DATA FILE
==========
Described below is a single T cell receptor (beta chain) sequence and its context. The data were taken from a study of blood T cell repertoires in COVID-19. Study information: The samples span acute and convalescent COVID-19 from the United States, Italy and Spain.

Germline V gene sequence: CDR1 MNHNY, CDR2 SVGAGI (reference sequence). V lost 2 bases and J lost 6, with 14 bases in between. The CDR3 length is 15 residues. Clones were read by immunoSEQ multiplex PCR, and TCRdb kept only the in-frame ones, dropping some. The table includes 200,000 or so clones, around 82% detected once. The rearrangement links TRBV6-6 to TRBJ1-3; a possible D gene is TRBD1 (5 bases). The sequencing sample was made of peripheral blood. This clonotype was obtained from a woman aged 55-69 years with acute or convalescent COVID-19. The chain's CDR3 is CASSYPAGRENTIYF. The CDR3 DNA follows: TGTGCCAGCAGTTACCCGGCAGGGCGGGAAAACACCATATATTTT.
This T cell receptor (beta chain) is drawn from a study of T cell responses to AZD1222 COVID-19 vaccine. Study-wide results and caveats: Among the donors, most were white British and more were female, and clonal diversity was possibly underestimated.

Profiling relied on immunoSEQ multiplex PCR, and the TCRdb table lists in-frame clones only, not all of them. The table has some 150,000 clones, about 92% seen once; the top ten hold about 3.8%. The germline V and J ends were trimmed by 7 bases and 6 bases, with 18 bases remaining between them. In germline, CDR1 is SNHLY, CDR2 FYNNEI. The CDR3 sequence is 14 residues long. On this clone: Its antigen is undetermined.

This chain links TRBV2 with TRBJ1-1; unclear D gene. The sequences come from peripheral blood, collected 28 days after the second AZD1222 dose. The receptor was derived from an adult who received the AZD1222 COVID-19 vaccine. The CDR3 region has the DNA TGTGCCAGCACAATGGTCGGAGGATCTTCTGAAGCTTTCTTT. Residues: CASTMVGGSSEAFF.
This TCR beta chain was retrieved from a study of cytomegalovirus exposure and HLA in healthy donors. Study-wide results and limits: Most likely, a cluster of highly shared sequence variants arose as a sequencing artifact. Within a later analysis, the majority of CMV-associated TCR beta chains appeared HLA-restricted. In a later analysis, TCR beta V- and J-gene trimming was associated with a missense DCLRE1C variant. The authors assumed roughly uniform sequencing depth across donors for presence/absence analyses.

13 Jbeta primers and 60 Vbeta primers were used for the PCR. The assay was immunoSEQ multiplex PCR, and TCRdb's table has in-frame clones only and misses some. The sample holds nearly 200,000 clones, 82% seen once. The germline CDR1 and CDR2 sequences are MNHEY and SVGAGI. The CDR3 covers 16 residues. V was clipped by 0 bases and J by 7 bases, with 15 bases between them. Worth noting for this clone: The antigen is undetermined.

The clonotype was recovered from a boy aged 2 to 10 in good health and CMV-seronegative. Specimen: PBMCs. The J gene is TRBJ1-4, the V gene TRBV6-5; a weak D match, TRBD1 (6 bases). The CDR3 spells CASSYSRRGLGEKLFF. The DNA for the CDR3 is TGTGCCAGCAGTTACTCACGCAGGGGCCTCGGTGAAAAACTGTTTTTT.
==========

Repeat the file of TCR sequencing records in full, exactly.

Described below is a single T cell receptor (beta chain) sequence and its context. The data were taken from a study of blood T cell repertoires in COVID-19. Study information: The samples span acute and convalescent COVID-19 from the United States, Italy and Spain.

Germline V gene sequence: CDR1 MNHNY, CDR2 SVGAGI (reference sequence). V lost 2 bases and J lost 6, with 14 bases in between. The CDR3 length is 15 residues. Clones were read by immunoSEQ multiplex PCR, and TCRdb kept only the in-frame ones, dropping some. The table includes 200,000 or so clones, around 82% detected once. The rearrangement links TRBV6-6 to TRBJ1-3; a possible D gene is TRBD1 (5 bases). The sequencing sample was made of peripheral blood. This clonotype was obtained from a woman aged 55-69 years with acute or convalescent COVID-19. The chain's CDR3 is CASSYPAGRENTIYF. The CDR3 DNA follows: TGTGCCAGCAGTTACCCGGCAGGGCGGGAAAACACCATATATTTT.
This T cell receptor (beta chain) is drawn from a study of T cell responses to AZD1222 COVID-19 vaccine. Study-wide results and caveats: Among the donors, most were white British and more were female, and clonal diversity was possibly underestimated.

Profiling relied on immunoSEQ multiplex PCR, and the TCRdb table lists in-frame clones only, not all of them. The table has some 150,000 clones, about 92% seen once; the top ten hold about 3.8%. The germline V and J ends were trimmed by 7 bases and 6 bases, with 18 bases remaining between them. In germline, CDR1 is SNHLY, CDR2 FYNNEI. The CDR3 sequence is 14 residues long. On this clone: Its antigen is undetermined.

This chain links TRBV2 with TRBJ1-1; unclear D gene. The sequences come from peripheral blood, collected 28 days after the second AZD1222 dose. The receptor was derived from an adult who received the AZD1222 COVID-19 vaccine. The CDR3 region has the DNA TGTGCCAGCACAATGGTCGGAGGATCTTCTGAAGCTTTCTTT. Residues: CASTMVGGSSEAFF.
This TCR beta chain was retrieved from a study of cytomegalovirus exposure and HLA in healthy donors. Study-wide results and limits: Most likely, a cluster of highly shared sequence variants arose as a sequencing artifact. Within a later analysis, the majority of CMV-associated TCR beta chains appeared HLA-restricted. In a later analysis, TCR beta V- and J-gene trimming was associated with a missense DCLRE1C variant. The authors assumed roughly uniform sequencing depth across donors for presence/absence analyses.

13 Jbeta primers and 60 Vbeta primers were used for the PCR. The assay was immunoSEQ multiplex PCR, and TCRdb's table has in-frame clones only and misses some. The sample holds nearly 200,000 clones, 82% seen once. The germline CDR1 and CDR2 sequences are MNHEY and SVGAGI. The CDR3 covers 16 residues. V was clipped by 0 bases and J by 7 bases, with 15 bases between them. Worth noting for this clone: The antigen is undetermined.

The clonotype was recovered from a boy aged 2 to 10 in good health and CMV-seronegative. Specimen: PBMCs. The J gene is TRBJ1-4, the V gene TRBV6-5; a weak D match, TRBD1 (6 bases). The CDR3 spells CASSYSRRGLGEKLFF. The DNA for the CDR3 is TGTGCCAGCAGTTACTCACGCAGGGGCCTCGGTGAAAAACTGTTTTTT.